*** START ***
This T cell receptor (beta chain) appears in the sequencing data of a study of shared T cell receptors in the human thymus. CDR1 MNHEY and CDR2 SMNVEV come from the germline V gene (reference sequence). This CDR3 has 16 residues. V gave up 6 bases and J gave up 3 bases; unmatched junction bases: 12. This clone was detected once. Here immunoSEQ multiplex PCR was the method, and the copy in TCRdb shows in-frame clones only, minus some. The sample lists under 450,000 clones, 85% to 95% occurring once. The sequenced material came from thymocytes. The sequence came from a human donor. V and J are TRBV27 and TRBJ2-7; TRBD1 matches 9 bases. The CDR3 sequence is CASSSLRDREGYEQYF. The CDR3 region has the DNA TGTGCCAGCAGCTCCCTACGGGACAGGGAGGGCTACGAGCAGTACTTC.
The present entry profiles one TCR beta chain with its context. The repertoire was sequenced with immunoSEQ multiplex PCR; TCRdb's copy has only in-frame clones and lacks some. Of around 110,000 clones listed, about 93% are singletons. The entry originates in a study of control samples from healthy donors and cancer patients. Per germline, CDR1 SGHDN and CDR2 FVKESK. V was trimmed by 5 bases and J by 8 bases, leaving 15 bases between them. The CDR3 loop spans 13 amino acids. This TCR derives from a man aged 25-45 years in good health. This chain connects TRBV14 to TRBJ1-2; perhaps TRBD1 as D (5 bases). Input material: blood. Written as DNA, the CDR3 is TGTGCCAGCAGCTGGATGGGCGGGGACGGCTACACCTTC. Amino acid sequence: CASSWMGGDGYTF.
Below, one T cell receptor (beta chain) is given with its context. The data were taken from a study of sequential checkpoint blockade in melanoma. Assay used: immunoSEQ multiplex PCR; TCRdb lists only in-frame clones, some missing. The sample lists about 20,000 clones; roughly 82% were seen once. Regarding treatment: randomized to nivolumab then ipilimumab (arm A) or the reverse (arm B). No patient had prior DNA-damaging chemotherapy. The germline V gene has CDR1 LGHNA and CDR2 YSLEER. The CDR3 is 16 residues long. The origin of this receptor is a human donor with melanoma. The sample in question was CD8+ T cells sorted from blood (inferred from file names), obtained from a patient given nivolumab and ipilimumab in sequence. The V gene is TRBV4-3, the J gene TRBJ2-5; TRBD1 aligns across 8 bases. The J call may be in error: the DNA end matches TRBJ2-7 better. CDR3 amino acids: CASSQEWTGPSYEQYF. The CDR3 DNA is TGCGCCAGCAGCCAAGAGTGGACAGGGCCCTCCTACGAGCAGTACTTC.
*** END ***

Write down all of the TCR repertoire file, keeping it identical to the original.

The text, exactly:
This T cell receptor (beta chain) appears in the sequencing data of a study of shared T cell receptors in the human thymus. CDR1 MNHEY and CDR2 SMNVEV come from the germline V gene (reference sequence). This CDR3 has 16 residues. V gave up 6 bases and J gave up 3 bases; unmatched junction bases: 12. This clone was detected once. Here immunoSEQ multiplex PCR was the method, and the copy in TCRdb shows in-frame clones only, minus some. The sample lists under 450,000 clones, 85% to 95% occurring once. The sequenced material came from thymocytes. The sequence came from a human donor. V and J are TRBV27 and TRBJ2-7; TRBD1 matches 9 bases. The CDR3 sequence is CASSSLRDREGYEQYF. The CDR3 region has the DNA TGTGCCAGCAGCTCCCTACGGGACAGGGAGGGCTACGAGCAGTACTTC.
The present entry profiles one TCR beta chain with its context. The repertoire was sequenced with immunoSEQ multiplex PCR; TCRdb's copy has only in-frame clones and lacks some. Of around 110,000 clones listed, about 93% are singletons. The entry originates in a study of control samples from healthy donors and cancer patients. Per germline, CDR1 SGHDN and CDR2 FVKESK. V was trimmed by 5 bases and J by 8 bases, leaving 15 bases between them. The CDR3 loop spans 13 amino acids. This TCR derives from a man aged 25-45 years in good health. This chain connects TRBV14 to TRBJ1-2; perhaps TRBD1 as D (5 bases). Input material: blood. Written as DNA, the CDR3 is TGTGCCAGCAGCTGGATGGGCGGGGACGGCTACACCTTC. Amino acid sequence: CASSWMGGDGYTF.
Below, one T cell receptor (beta chain) is given with its context. The data were taken from a study of sequential checkpoint blockade in melanoma. Assay used: immunoSEQ multiplex PCR; TCRdb lists only in-frame clones, some missing. The sample lists about 20,000 clones; roughly 82% were seen once. Regarding treatment: randomized to nivolumab then ipilimumab (arm A) or the reverse (arm B). No patient had prior DNA-damaging chemotherapy. The germline V gene has CDR1 LGHNA and CDR2 YSLEER. The CDR3 is 16 residues long. The origin of this receptor is a human donor with melanoma. The sample in question was CD8+ T cells sorted from blood (inferred from file names), obtained from a patient given nivolumab and ipilimumab in sequence. The V gene is TRBV4-3, the J gene TRBJ2-5; TRBD1 aligns across 8 bases. The J call may be in error: the DNA end matches TRBJ2-7 better. CDR3 amino acids: CASSQEWTGPSYEQYF. The CDR3 DNA is TGCGCCAGCAGCCAAGAGTGGACAGGGCCCTCCTACGAGCAGTACTTC.